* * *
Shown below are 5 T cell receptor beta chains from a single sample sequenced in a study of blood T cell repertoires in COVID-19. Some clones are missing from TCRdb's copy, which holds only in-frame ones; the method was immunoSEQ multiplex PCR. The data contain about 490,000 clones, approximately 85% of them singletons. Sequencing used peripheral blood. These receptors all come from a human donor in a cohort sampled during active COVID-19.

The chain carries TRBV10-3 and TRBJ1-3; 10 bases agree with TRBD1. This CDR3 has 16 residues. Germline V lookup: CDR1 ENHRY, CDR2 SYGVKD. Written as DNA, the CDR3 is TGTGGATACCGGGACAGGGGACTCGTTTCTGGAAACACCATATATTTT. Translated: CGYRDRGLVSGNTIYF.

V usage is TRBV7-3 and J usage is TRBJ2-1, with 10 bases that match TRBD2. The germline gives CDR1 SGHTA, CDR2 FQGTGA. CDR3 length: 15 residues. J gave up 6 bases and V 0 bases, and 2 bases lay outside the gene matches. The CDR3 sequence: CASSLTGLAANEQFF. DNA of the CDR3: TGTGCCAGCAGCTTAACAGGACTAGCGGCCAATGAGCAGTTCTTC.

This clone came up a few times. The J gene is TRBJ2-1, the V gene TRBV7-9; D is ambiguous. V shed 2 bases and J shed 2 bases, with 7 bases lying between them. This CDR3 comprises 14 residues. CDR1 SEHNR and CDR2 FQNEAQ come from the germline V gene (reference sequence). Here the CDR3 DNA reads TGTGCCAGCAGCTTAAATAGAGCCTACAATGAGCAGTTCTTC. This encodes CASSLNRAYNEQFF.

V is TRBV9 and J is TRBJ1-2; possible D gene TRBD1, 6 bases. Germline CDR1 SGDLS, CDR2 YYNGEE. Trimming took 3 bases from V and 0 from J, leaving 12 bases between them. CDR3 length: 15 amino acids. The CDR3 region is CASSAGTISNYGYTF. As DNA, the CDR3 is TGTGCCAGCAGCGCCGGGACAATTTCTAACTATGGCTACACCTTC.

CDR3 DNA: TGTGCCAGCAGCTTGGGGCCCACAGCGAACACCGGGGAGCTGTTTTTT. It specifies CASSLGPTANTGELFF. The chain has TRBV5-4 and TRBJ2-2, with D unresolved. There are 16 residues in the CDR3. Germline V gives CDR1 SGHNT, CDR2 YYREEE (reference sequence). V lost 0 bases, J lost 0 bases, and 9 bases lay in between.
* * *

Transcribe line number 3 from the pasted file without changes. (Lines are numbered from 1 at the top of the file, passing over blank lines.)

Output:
V usage is TRBV7-3 and J usage is TRBJ2-1, with 10 bases that match TRBD2. The germline gives CDR1 SGHTA, CDR2 FQGTGA. CDR3 length: 15 residues. J gave up 6 bases and V 0 bases, and 2 bases lay outside the gene matches. The CDR3 sequence: CASSLTGLAANEQFF. DNA of the CDR3: TGTGCCAGCAGCTTAACAGGACTAGCGGCCAATGAGCAGTTCTTC.